Cancer burden in Nagaland

The shock value of a cancer diagnosis is decreasing with improvement in technology and treatment modalities. The diagnosis of a cancer case was similar to receiving a ‘death warrant’ which incited fear and despair in the patient and relatives. Bollywood movies have used it to induce similar feelings in the viewers. We have come a long way from that. Many cancers have become potentially curable. But the good news of progress made in cancer detection and treatment is tempered by the bad news that the burden of cancer is on the rise. It is estimated that cancers in India may increase five-fold by 2025. The economic burden of cancer is also growing. The average cost of treatment of cancer in a government set-up is about half the annual income of an average Indian. And cancer centres with adequate facilities are far from adequate. So, cancer care is out of reach for millions of Indians.  

North East India is a hot bed of cancer incidence. As per the Population Based Cancer Registry (PBCR) 3 years report (2009 to 2011) of the ICMR, the highest incidence of many cancers are located in the North East Region. Aizawl district of Mizoram recorded highest incidence at 250.6 new cancer cases per 1,00,000 population every year. For Nagaland, the incidence rate is 98.15 per 1,00,000 population (males:126.1, females: 70.2). The incidence rates given here are age-adjusted incidence rates which give a clearer picture of the cancer situation because cancer incidence is influenced by the age of the population. The top 3 cancers in Nagaland among men are Nasopharynx, Stomach, and Oesophagus, and among females they are Cervix, Stomach, and Breast. Incidence rate of Cancer Nasopharynx among males in Nagaland is very high (21 per lakh population) and is only next to the highest incidence in the world which is in China (26.9). 

The four major risk factors of non-communicable diseases viz tobacco use, unhealthy diet, physical inactivity, and harmful use of alcohol are the major risk factors of cancer. The above data from ICMR correlates well with the Global Adult Tobacco Survey (GATS) 2009-10. The top 5 States in India in tobacco use are from the North East. Tobacco is by far the single most important risk factor of cancer which is responsible for 22% of cancer deaths. Mizoram (67%) has the highest percentage of tobacco use followed by Nagaland (57%).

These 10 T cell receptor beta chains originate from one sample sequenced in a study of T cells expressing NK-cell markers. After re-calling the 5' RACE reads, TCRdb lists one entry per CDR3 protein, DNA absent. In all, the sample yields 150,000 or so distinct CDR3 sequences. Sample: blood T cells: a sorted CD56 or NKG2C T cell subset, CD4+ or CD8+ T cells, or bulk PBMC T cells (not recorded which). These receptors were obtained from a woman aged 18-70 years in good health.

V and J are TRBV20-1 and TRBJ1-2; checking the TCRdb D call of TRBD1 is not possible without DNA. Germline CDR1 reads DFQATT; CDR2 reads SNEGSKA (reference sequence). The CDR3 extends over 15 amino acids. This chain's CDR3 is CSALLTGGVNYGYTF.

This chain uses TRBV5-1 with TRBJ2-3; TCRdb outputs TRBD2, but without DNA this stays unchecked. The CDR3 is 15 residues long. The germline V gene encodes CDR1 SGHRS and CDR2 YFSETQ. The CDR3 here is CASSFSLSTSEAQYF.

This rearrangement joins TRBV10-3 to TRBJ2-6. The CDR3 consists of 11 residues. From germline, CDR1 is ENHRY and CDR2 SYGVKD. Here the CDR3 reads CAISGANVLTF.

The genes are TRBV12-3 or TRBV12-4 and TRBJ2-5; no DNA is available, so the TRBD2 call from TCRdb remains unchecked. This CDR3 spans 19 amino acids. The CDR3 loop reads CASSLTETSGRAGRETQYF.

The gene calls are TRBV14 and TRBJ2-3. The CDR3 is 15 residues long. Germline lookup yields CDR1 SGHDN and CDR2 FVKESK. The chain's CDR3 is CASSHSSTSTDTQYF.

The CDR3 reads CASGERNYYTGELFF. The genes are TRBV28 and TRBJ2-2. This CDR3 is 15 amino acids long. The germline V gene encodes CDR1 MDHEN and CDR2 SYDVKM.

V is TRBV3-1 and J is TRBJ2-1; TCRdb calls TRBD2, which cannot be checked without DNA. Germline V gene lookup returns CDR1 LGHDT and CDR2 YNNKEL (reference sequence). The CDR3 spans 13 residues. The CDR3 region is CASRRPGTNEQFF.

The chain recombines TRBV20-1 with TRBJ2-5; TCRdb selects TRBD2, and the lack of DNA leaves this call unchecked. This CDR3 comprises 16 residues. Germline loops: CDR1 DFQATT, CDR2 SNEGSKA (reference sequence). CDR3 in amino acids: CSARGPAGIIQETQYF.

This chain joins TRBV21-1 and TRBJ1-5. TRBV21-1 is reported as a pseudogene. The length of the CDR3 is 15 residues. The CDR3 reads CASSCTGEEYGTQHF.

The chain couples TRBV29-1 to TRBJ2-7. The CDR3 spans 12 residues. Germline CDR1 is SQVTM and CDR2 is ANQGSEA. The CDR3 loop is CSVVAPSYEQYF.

WHO notes a ‘westernization’ trend in the progress of cancers, that as countries undergo societal and economic changes, the pattern of cancer also changes to become more like the scenario in the western countries. Cancers resulting from infections tend to decrease while cancers resulting from lifestyle and dietary habits, reproductive and hormonal factors increase. However, in the North East States, traditional and cultural food habits/lifestyle like smoked meat, salted fish, fermented food items, indoor smoke pollution, etc also still contribute heavily to the incidence of cancer. 

Wide spectrum of interventions, ranging from promotion of healthy lifestyle, prevention of risk behaviors, and early detection, to onco-surgery, chemotherapy, radiotherapy and palliative medicine are required in handling cancer. Political commitment and action are also vital in cancer control. Dr. Mohandas Mallath,  lead author of a series of reports on the cancer burden in India published in The Lancet said, ‘The need for political commitment and action is at the heart of the solution to India's growing cancer burden…The extent to which death and illness from cancer will actually increase in the next 20 years will depend a lot on the investments made in future decades in tobacco control, healthcare delivery, cancer research, clinical trials, and increasing the public awareness as to how we can all help to reduce the risk of cancer by eliminating risky behaviors such as smoking, vaccinating those at risk of cancer causing infections and following a healthy diet and lifestyle’.



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